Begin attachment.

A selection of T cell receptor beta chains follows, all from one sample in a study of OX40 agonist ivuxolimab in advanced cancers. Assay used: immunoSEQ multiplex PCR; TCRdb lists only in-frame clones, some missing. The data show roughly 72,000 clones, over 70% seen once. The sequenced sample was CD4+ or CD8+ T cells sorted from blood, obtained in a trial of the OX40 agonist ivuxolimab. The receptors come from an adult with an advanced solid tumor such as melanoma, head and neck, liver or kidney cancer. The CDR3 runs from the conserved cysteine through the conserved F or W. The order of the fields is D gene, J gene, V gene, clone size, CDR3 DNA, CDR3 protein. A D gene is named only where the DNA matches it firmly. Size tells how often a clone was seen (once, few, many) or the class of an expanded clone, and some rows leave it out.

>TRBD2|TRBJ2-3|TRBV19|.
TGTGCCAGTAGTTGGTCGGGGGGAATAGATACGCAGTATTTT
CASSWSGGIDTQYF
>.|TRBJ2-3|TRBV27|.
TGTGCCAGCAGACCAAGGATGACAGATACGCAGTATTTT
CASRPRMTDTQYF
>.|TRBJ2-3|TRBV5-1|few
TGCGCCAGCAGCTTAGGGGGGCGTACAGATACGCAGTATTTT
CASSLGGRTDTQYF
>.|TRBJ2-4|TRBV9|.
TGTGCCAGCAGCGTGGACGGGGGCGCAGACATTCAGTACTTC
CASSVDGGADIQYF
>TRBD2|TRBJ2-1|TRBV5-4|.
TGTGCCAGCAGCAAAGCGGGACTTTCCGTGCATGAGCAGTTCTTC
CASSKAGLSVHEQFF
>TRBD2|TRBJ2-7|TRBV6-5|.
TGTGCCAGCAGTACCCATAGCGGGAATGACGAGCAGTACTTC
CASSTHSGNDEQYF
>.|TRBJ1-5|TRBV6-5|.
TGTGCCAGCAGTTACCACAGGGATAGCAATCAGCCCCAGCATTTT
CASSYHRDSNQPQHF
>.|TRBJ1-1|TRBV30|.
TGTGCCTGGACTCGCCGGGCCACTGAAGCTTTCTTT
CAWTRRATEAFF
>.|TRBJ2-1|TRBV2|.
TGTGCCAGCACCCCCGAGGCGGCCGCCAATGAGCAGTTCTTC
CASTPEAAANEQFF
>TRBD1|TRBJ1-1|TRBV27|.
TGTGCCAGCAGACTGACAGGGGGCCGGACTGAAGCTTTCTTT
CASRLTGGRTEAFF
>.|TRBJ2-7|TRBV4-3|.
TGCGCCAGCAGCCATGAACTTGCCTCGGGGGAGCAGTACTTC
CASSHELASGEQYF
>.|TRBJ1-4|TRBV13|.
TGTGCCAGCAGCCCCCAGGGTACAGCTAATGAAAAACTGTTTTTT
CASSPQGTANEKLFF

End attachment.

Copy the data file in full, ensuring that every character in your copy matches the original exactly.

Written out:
A selection of T cell receptor beta chains follows, all from one sample in a study of OX40 agonist ivuxolimab in advanced cancers. Assay used: immunoSEQ multiplex PCR; TCRdb lists only in-frame clones, some missing. The data show roughly 72,000 clones, over 70% seen once. The sequenced sample was CD4+ or CD8+ T cells sorted from blood, obtained in a trial of the OX40 agonist ivuxolimab. The receptors come from an adult with an advanced solid tumor such as melanoma, head and neck, liver or kidney cancer. The CDR3 runs from the conserved cysteine through the conserved F or W. The order of the fields is D gene, J gene, V gene, clone size, CDR3 DNA, CDR3 protein. A D gene is named only where the DNA matches it firmly. Size tells how often a clone was seen (once, few, many) or the class of an expanded clone, and some rows leave it out.

>TRBD2|TRBJ2-3|TRBV19|.
TGTGCCAGTAGTTGGTCGGGGGGAATAGATACGCAGTATTTT
CASSWSGGIDTQYF
>.|TRBJ2-3|TRBV27|.
TGTGCCAGCAGACCAAGGATGACAGATACGCAGTATTTT
CASRPRMTDTQYF
>.|TRBJ2-3|TRBV5-1|few
TGCGCCAGCAGCTTAGGGGGGCGTACAGATACGCAGTATTTT
CASSLGGRTDTQYF
>.|TRBJ2-4|TRBV9|.
TGTGCCAGCAGCGTGGACGGGGGCGCAGACATTCAGTACTTC
CASSVDGGADIQYF
>TRBD2|TRBJ2-1|TRBV5-4|.
TGTGCCAGCAGCAAAGCGGGACTTTCCGTGCATGAGCAGTTCTTC
CASSKAGLSVHEQFF
>TRBD2|TRBJ2-7|TRBV6-5|.
TGTGCCAGCAGTACCCATAGCGGGAATGACGAGCAGTACTTC
CASSTHSGNDEQYF
>.|TRBJ1-5|TRBV6-5|.
TGTGCCAGCAGTTACCACAGGGATAGCAATCAGCCCCAGCATTTT
CASSYHRDSNQPQHF
>.|TRBJ1-1|TRBV30|.
TGTGCCTGGACTCGCCGGGCCACTGAAGCTTTCTTT
CAWTRRATEAFF
>.|TRBJ2-1|TRBV2|.
TGTGCCAGCACCCCCGAGGCGGCCGCCAATGAGCAGTTCTTC
CASTPEAAANEQFF
>TRBD1|TRBJ1-1|TRBV27|.
TGTGCCAGCAGACTGACAGGGGGCCGGACTGAAGCTTTCTTT
CASRLTGGRTEAFF
>.|TRBJ2-7|TRBV4-3|.
TGCGCCAGCAGCCATGAACTTGCCTCGGGGGAGCAGTACTTC
CASSHELASGEQYF
>.|TRBJ1-4|TRBV13|.
TGTGCCAGCAGCCCCCAGGGTACAGCTAATGAAAAACTGTTTTTT
CASSPQGTANEKLFF